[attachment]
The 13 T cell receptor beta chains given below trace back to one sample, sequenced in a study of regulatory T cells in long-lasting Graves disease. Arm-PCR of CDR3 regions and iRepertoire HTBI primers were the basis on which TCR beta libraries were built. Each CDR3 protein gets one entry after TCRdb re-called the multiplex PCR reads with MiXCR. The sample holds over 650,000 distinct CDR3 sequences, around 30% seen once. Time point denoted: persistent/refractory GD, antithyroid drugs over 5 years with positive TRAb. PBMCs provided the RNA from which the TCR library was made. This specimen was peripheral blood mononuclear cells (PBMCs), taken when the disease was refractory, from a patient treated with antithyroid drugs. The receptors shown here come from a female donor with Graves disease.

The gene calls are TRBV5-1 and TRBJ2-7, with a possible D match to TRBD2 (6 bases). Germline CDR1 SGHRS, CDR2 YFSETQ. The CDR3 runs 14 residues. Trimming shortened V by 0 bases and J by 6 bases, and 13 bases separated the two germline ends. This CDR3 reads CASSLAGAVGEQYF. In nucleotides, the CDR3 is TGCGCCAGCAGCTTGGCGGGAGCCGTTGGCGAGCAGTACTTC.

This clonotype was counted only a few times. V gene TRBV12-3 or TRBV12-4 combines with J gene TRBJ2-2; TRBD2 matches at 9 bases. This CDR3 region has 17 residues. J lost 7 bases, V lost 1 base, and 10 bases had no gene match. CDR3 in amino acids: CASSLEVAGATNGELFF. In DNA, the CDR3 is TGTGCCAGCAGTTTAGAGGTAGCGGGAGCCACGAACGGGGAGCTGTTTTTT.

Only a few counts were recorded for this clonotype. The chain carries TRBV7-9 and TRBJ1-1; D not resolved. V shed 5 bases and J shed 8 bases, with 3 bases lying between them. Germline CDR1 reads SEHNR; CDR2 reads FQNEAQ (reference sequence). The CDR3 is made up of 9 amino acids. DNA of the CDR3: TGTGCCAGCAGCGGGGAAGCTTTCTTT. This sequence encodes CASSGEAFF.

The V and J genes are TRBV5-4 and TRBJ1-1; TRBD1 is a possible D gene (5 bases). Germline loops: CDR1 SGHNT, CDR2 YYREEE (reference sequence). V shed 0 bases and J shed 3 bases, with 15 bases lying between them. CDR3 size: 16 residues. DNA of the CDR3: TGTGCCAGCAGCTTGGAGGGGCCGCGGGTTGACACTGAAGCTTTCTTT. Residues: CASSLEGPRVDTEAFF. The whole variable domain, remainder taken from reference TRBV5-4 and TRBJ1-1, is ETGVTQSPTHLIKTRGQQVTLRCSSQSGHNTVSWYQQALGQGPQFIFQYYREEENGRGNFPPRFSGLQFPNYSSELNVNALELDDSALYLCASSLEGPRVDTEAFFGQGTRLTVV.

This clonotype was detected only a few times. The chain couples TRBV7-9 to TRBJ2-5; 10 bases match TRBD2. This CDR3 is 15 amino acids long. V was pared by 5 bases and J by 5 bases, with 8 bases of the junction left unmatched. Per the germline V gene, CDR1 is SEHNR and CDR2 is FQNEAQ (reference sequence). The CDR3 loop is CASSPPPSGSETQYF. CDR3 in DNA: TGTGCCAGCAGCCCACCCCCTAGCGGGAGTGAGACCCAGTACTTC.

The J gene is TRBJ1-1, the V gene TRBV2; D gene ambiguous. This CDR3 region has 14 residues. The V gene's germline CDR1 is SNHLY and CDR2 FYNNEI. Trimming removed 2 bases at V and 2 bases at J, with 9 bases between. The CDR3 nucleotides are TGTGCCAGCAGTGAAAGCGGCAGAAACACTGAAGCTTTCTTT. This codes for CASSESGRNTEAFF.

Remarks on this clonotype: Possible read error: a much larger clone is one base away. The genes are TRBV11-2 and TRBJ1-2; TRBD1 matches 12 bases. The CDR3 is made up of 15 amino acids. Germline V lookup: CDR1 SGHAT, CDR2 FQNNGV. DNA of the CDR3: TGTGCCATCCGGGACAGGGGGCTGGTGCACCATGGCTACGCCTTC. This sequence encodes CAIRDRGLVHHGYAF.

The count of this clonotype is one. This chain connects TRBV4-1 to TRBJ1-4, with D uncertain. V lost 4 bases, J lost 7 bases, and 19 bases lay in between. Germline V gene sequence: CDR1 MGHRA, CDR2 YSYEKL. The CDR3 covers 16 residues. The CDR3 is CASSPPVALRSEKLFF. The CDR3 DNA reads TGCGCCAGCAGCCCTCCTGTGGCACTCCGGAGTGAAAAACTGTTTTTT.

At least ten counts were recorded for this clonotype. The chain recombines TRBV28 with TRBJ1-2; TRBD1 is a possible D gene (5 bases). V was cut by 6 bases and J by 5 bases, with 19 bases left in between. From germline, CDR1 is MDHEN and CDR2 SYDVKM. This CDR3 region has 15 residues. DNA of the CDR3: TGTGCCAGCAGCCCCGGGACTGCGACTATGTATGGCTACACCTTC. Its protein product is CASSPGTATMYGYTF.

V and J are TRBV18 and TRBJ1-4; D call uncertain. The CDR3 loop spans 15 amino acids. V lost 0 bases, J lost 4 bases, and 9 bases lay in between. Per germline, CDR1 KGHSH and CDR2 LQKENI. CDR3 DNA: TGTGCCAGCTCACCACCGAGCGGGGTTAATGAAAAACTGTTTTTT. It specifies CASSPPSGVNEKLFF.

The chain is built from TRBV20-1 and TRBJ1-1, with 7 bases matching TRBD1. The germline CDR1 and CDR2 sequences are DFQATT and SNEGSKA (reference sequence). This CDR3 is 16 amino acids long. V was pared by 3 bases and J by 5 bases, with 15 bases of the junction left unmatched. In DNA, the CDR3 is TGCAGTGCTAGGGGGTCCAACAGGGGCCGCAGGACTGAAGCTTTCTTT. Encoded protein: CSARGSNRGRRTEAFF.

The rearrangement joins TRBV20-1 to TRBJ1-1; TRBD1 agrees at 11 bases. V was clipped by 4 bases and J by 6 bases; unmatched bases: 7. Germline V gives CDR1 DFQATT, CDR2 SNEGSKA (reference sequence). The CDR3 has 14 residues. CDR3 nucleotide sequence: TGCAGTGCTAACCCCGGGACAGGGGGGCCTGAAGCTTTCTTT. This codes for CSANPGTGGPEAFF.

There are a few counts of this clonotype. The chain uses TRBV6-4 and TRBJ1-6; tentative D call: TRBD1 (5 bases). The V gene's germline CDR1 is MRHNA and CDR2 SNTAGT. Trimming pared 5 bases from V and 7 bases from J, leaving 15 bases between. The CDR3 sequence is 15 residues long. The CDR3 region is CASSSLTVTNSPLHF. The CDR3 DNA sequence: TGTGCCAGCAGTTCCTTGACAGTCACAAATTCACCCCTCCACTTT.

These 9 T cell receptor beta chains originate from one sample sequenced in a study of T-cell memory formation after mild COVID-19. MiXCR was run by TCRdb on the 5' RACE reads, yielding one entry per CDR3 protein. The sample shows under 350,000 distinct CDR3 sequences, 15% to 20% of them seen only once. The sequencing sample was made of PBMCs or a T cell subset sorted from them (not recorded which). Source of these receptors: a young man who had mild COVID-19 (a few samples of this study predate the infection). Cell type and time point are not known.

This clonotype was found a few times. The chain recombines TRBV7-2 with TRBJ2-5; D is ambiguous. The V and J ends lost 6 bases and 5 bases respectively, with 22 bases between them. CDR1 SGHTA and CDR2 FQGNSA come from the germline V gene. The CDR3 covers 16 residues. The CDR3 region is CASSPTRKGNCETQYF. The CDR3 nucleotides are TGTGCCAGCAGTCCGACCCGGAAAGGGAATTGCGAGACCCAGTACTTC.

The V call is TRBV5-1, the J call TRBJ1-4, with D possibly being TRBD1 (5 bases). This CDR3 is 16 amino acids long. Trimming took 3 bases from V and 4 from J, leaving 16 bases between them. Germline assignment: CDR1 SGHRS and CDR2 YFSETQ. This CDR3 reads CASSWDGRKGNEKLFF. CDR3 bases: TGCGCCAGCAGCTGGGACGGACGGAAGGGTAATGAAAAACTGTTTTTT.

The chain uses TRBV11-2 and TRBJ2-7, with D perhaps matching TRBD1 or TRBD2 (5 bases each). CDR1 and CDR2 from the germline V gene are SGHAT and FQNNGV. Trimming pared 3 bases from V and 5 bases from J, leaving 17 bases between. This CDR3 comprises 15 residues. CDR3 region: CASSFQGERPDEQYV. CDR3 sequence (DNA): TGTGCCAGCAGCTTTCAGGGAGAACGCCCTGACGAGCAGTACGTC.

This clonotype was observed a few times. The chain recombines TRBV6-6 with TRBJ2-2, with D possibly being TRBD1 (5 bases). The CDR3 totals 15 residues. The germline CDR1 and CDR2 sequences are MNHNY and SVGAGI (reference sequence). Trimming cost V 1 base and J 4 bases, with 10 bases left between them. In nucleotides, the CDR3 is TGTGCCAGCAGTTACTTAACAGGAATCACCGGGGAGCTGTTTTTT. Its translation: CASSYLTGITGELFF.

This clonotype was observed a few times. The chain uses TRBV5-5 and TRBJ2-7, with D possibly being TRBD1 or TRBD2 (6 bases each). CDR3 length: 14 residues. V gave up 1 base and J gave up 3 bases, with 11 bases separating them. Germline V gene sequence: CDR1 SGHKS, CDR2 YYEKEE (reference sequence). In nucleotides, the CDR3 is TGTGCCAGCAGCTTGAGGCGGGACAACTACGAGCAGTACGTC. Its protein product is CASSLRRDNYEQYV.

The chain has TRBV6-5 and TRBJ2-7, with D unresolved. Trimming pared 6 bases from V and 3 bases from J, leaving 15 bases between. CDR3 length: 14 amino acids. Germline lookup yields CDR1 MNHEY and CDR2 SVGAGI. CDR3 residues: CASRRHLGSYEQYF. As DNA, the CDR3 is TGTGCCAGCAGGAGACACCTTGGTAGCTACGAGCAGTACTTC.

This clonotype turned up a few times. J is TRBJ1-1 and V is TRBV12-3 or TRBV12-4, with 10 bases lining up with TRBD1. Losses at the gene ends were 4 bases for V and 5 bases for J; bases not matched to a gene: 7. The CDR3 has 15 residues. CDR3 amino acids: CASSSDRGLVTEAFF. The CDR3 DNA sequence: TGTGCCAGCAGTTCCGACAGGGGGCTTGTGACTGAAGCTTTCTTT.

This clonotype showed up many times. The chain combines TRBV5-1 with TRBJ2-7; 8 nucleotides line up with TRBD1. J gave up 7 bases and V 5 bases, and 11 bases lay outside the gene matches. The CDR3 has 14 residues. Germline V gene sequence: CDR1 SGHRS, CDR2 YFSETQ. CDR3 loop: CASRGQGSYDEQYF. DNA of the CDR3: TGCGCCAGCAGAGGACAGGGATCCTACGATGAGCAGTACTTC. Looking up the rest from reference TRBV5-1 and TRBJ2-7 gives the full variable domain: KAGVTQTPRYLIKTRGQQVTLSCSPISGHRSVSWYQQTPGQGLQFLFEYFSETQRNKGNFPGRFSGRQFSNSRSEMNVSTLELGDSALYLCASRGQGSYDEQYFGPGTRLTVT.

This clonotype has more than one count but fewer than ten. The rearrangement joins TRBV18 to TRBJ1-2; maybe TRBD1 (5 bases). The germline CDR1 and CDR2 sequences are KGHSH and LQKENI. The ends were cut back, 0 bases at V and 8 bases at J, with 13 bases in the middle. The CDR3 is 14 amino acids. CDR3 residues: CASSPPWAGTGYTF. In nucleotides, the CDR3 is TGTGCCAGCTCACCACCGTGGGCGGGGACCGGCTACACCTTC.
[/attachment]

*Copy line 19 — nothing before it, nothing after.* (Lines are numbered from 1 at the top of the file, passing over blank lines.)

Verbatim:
This clonotype was observed a few times. The chain recombines TRBV6-6 with TRBJ2-2, with D possibly being TRBD1 (5 bases). The CDR3 totals 15 residues. The germline CDR1 and CDR2 sequences are MNHNY and SVGAGI (reference sequence). Trimming cost V 1 base and J 4 bases, with 10 bases left between them. In nucleotides, the CDR3 is TGTGCCAGCAGTTACTTAACAGGAATCACCGGGGAGCTGTTTTTT. Its translation: CASSYLTGITGELFF.